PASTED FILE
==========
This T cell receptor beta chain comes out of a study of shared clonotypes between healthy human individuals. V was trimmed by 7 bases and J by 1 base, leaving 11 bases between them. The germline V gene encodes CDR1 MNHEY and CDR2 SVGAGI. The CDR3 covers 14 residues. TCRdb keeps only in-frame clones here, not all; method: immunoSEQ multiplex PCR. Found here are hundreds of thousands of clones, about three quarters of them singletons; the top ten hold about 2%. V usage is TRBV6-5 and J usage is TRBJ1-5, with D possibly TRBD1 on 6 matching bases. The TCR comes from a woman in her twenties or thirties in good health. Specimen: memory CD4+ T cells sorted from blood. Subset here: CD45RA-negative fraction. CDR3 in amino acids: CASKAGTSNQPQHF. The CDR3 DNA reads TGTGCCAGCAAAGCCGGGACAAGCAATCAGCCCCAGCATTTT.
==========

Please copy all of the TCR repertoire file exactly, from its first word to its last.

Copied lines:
This T cell receptor beta chain comes out of a study of shared clonotypes between healthy human individuals. V was trimmed by 7 bases and J by 1 base, leaving 11 bases between them. The germline V gene encodes CDR1 MNHEY and CDR2 SVGAGI. The CDR3 covers 14 residues. TCRdb keeps only in-frame clones here, not all; method: immunoSEQ multiplex PCR. Found here are hundreds of thousands of clones, about three quarters of them singletons; the top ten hold about 2%. V usage is TRBV6-5 and J usage is TRBJ1-5, with D possibly TRBD1 on 6 matching bases. The TCR comes from a woman in her twenties or thirties in good health. Specimen: memory CD4+ T cells sorted from blood. Subset here: CD45RA-negative fraction. CDR3 in amino acids: CASKAGTSNQPQHF. The CDR3 DNA reads TGTGCCAGCAAAGCCGGGACAAGCAATCAGCCCCAGCATTTT.